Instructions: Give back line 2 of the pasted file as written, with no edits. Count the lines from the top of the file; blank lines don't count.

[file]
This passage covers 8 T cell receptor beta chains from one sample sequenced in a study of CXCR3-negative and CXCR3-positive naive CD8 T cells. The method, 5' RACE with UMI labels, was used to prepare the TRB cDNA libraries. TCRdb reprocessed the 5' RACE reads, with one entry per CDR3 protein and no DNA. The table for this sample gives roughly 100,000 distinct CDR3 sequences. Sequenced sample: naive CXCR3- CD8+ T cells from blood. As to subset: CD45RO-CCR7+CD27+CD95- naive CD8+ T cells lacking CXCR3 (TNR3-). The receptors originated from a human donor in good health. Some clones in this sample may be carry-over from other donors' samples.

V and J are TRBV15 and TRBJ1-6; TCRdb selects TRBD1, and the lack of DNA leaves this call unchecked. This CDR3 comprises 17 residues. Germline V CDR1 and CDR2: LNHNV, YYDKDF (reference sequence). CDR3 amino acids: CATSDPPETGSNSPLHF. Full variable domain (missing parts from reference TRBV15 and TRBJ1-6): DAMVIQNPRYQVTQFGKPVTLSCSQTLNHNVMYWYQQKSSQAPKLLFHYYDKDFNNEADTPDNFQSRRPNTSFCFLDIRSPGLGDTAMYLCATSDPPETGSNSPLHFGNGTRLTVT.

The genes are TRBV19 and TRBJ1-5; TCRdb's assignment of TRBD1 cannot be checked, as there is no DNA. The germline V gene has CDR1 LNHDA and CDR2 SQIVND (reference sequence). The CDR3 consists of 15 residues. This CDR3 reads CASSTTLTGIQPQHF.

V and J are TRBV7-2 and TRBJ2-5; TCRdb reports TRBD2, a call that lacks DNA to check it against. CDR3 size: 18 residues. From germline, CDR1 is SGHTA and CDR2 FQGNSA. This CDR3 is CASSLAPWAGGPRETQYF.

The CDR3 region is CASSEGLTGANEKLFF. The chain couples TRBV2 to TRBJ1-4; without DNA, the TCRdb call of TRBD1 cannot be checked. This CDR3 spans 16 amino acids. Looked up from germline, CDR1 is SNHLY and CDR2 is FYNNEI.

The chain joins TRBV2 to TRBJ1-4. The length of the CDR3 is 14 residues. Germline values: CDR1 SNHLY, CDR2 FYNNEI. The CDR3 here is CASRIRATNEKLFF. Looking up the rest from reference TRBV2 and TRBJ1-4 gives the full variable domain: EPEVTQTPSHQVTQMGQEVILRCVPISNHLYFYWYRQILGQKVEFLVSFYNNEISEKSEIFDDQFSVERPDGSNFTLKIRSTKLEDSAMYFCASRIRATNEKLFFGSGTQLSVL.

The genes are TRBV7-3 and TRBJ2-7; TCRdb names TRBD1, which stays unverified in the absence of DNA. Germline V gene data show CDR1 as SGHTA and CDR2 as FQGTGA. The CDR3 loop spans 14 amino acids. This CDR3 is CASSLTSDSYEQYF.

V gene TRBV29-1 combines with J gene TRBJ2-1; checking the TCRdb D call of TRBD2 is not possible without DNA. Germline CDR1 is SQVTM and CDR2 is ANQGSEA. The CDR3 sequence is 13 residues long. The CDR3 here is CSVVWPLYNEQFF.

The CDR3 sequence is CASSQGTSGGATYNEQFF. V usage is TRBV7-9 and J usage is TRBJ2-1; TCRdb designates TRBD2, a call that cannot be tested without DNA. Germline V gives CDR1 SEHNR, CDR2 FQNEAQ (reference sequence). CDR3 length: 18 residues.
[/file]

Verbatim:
V and J are TRBV15 and TRBJ1-6; TCRdb selects TRBD1, and the lack of DNA leaves this call unchecked. This CDR3 comprises 17 residues. Germline V CDR1 and CDR2: LNHNV, YYDKDF (reference sequence). CDR3 amino acids: CATSDPPETGSNSPLHF. Full variable domain (missing parts from reference TRBV15 and TRBJ1-6): DAMVIQNPRYQVTQFGKPVTLSCSQTLNHNVMYWYQQKSSQAPKLLFHYYDKDFNNEADTPDNFQSRRPNTSFCFLDIRSPGLGDTAMYLCATSDPPETGSNSPLHFGNGTRLTVT.